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Cenovus CEO Alex Pourbaix speaks during a news conference in Calgary, on Jan. 30, 2020.Jeff McIntosh/The Canadian Press

Canada’s Cenovus Energy CVE-T on Wednesday reported a more than sevenfold jump in quarterly profit that surpassed analyst estimates and nearly tripled its dividend, as supply concerns boosted crude prices to multiyear highs.

Shares in Calgary-based Cenovus rose 6.1 per cent on the Toronto Stock Exchange to $22.35.

Russia’s invasion of Ukraine has exacerbated concerns about an already-tight global oil market and pushed crude prices to their highest levels in more than a decade. West Texas Intermediate crude, the U.S. benchmark was last trading around US$100.

Cenovus bought rival Husky Energy last year to create Canada’s second-largest oil and gas producer. Upstream production rose to 798,600 barrels of oil equivalent per day, or boepd, in the first quarter, from 769,254 boepd a year earlier.

The company, which reduced its net debt to $8.4-billion as of the end of March, announced plans to return 50 per cent of excess free funds flow to shareholders through buybacks or variable dividends when debt is below $9-billion.

When net debt falls below Cenovus’s target of $4-billion, the company plans to return 100 per cent of excess free funds to shareholders.

“We have built this business with a focus on free funds flow generation and we have made rapid progress on the balance sheet,” Cenovus chief executive Alex Pourbaix said on a conference call.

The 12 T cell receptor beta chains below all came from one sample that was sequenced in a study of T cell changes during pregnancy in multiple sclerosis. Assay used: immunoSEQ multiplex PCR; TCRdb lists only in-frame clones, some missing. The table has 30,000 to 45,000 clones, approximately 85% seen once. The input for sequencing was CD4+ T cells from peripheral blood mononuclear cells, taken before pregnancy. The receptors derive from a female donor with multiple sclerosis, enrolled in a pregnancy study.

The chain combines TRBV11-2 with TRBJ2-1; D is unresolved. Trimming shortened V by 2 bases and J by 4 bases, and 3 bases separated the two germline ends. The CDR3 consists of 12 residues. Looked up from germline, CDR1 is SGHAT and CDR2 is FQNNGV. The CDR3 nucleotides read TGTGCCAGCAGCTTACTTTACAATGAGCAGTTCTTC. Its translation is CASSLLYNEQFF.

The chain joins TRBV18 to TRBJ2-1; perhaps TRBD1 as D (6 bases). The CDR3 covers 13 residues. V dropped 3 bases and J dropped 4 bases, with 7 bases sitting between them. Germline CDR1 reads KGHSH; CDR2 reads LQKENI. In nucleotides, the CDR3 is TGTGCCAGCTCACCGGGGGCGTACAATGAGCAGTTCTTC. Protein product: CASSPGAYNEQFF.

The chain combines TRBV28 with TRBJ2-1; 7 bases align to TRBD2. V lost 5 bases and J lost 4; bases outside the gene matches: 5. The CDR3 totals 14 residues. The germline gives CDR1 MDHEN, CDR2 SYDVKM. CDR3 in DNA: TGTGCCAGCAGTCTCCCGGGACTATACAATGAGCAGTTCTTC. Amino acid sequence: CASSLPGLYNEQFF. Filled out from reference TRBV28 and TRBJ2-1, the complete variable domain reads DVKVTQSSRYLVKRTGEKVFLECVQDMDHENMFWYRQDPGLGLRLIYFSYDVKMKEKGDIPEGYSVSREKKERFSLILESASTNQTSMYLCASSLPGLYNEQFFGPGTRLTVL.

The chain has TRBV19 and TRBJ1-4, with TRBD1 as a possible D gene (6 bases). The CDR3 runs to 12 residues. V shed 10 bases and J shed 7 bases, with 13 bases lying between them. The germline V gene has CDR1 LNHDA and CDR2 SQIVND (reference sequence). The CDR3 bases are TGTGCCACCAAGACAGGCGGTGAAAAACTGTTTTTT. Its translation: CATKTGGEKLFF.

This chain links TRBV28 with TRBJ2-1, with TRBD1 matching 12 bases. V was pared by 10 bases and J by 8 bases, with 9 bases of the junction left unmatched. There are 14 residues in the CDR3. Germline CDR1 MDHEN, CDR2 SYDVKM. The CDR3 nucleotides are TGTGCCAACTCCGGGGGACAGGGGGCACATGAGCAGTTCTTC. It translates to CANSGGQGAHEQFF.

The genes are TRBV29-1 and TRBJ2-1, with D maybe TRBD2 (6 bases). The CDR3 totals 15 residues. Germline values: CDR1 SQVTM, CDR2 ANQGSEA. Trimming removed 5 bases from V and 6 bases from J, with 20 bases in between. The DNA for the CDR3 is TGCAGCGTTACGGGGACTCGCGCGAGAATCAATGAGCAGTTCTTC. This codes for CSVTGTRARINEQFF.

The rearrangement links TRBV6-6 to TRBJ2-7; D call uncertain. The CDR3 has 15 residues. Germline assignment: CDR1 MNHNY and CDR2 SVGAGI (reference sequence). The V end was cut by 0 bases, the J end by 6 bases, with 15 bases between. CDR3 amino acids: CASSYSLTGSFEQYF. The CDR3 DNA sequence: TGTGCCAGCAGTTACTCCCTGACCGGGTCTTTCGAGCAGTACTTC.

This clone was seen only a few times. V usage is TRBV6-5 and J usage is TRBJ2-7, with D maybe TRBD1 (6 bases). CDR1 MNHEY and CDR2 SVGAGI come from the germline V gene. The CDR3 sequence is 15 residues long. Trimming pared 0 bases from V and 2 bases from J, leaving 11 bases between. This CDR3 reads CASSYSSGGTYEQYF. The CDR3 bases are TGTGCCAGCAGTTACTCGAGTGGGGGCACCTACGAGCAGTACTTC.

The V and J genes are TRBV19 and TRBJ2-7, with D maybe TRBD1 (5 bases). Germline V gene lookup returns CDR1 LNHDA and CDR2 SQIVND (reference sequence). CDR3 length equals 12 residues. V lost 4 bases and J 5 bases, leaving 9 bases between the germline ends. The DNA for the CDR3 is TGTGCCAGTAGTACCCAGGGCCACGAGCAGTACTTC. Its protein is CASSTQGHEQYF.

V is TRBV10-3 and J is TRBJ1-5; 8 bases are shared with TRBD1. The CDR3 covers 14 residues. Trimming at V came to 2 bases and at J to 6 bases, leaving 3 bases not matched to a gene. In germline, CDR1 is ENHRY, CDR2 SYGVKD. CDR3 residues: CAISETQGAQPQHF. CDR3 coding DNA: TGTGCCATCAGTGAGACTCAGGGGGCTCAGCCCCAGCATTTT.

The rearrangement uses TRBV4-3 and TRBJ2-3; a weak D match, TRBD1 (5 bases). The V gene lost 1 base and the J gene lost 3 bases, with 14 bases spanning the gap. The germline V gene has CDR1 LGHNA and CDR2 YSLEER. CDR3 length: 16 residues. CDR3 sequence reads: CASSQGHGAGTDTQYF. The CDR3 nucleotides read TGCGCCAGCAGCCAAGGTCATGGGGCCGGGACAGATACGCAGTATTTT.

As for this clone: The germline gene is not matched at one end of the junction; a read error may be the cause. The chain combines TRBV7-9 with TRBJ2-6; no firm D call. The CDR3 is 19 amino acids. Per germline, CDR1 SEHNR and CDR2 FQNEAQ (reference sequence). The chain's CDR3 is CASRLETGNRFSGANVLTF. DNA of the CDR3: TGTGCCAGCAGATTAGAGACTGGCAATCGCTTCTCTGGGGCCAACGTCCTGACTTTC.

The company said its base dividend will increase from US$0.14 per share to US$0.42 per share annually, beginning in the second quarter of this year.

Excluding one-time items, Cenovus earned 79 cents per share, beating analysts’ estimates of 71 cents per share, according to IBES data from Refinitiv.

The Calgary Alberta-based company’s net earnings rose to $1.63-billion, or 81 cents per share, for the first-quarter ended March 31, from $220-million, or 10 cents per share, a year earlier.

Cenovus raised its 2022 capital expenditure forecast by $300-million to a range of $2.9-billion to $3.3-billion, to reflect increased costs associated with rebuilding its Superior Refinery in Wisconsin.

The rebuild is now expected to cost about $1.5-billion, up from about $1.2-billion, due to factors including higher labour costs, pandemic-related expenses, inflation and supply chain constraints, the company said.

Cenovus has a number of oil sands facilities and refineries undergoing turnarounds in the second quarter, which will impact production and refining output. However, Mr. Pourbaix said he expects a strong second half of the year once maintenance is finished.

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